Wow, look how touchy everyone gets with this subject.
Foolishness comes in believing that protein is bad AND in believing that it can never be bad.
Some clarifying points:
-As of now, protein has not been proven to cause liver and kidney damage. HOWEVER, it has not been disproven yet either. No one knows exactly how much protein or how long it will take a high protein diet to induce damage. So while the idea that protein harms the liver and kidneys isn’t fact, it’s not necessarily fiction, either.
-Protein has been strongly implicated in calcium loss from bones. This idea is not a myth, but many questions are still unanswered. Like with kidney and liver damage, the exact amounts are unclear. Also, because protein has been shown to enhance calcium absorption as well as excretion, scientists aren’t sure if the loss is related more to an off-balance ratio of protein to calcium in the diet.
-High protein diets have been implicated in higher rates of heart disease and cancer. Yet, let’s look below the surface. High protein diets usually mean high intakes of meat and cheese (Cheese consumption has risen drastically over the years) at the expense of fruits and vegetables. Meat and cheese are high in saturated fat, and if you don’t eat enough fruits and vegetables, you don’t consume the antioxidants and vitamins essential for warding off cancer. Furthermore, improperly prepared meat (i.e. burnt) does contain carcinogens. So, the connection between protein and disease is not direct; it’s not the protein that makes people sick, but rather the substances, or lack thereof, that accompany a high protein diet.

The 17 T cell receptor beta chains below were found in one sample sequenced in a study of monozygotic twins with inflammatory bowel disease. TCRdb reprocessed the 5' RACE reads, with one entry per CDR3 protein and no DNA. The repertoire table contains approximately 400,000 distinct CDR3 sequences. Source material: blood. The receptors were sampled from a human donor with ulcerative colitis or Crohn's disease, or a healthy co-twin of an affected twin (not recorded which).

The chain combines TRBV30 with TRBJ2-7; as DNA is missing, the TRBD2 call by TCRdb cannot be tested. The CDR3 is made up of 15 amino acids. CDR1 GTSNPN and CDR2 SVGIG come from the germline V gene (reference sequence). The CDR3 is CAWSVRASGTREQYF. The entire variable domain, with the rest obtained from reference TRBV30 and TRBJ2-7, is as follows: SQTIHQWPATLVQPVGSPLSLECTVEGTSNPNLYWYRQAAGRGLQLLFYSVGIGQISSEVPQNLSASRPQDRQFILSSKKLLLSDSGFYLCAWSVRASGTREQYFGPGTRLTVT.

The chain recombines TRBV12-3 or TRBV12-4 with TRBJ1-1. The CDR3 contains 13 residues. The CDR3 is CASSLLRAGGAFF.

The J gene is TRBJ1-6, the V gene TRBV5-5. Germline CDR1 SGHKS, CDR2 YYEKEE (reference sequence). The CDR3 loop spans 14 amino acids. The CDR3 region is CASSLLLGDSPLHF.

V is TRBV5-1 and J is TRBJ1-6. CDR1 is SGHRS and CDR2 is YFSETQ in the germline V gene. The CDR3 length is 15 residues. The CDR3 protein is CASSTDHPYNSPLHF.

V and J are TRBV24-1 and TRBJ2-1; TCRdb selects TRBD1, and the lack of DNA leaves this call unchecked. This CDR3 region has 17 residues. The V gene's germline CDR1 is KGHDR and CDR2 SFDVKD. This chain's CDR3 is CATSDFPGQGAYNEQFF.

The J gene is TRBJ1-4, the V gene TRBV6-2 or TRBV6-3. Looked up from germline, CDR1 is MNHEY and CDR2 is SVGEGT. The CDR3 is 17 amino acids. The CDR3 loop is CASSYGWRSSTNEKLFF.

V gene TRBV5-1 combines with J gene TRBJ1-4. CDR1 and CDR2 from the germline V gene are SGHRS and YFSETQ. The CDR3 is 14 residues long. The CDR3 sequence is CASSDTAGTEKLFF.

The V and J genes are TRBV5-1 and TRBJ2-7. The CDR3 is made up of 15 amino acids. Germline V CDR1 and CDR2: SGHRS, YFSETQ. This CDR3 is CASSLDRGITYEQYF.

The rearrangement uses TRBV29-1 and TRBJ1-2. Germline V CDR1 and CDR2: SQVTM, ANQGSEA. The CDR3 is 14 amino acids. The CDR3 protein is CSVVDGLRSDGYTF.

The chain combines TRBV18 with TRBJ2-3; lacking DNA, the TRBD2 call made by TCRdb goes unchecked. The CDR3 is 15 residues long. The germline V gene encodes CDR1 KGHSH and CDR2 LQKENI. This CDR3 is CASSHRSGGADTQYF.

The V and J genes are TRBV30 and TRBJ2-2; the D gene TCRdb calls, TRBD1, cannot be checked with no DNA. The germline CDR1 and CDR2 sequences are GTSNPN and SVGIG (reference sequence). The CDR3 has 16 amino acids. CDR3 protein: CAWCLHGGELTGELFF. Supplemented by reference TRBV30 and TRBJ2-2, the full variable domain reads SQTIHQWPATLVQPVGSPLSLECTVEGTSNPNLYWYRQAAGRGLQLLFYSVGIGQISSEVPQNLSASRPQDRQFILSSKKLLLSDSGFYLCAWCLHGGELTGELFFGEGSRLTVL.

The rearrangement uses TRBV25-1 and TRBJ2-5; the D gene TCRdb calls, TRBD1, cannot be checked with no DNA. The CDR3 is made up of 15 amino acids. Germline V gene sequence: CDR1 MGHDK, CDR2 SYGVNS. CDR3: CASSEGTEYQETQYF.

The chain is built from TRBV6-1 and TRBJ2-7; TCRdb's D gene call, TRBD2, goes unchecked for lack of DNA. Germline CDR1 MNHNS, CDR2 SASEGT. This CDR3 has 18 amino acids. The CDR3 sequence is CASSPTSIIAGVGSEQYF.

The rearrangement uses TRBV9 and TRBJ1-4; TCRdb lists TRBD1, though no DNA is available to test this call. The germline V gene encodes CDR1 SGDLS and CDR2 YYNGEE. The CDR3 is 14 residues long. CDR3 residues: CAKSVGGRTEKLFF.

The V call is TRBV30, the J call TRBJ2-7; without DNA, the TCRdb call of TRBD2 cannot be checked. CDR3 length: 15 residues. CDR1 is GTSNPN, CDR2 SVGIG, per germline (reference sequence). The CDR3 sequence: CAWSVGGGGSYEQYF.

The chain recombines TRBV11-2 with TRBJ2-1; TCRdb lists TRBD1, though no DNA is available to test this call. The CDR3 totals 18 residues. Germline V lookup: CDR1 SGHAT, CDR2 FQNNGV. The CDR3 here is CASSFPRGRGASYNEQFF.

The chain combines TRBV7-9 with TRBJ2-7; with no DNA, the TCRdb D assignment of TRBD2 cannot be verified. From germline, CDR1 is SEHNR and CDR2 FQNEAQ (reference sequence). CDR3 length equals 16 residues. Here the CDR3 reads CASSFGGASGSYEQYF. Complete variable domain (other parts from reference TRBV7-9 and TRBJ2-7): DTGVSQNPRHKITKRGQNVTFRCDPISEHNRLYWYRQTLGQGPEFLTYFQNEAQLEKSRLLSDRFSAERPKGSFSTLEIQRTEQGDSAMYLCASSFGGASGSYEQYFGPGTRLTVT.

-It’s true that humans do not need a lot of protein. We use it very efficiently. NEED and OPTIMIZATION are different however. Optimization can refer to athletic performance, weight loss via satiety, etc…In the latter instances, for some people the increases are not that much - 10% to 20%. The desire for optimization has blown the “need” for more protein out of proportion. What result are Atkins dieters and athletes chugging protein powders all day. A little more than average is usually beneficial, but huge amounts are generally unnecessary, and as was stated before, POTENTIALLY harmful.
Protein is not a wonder-food. It is a chemical substance just like anything else that you ingest. It has its benefits and its side effects. We just have yet to detail those side-effects and establish appropriate limits.
Don’t stop eating protein, but don’t make love to it, either.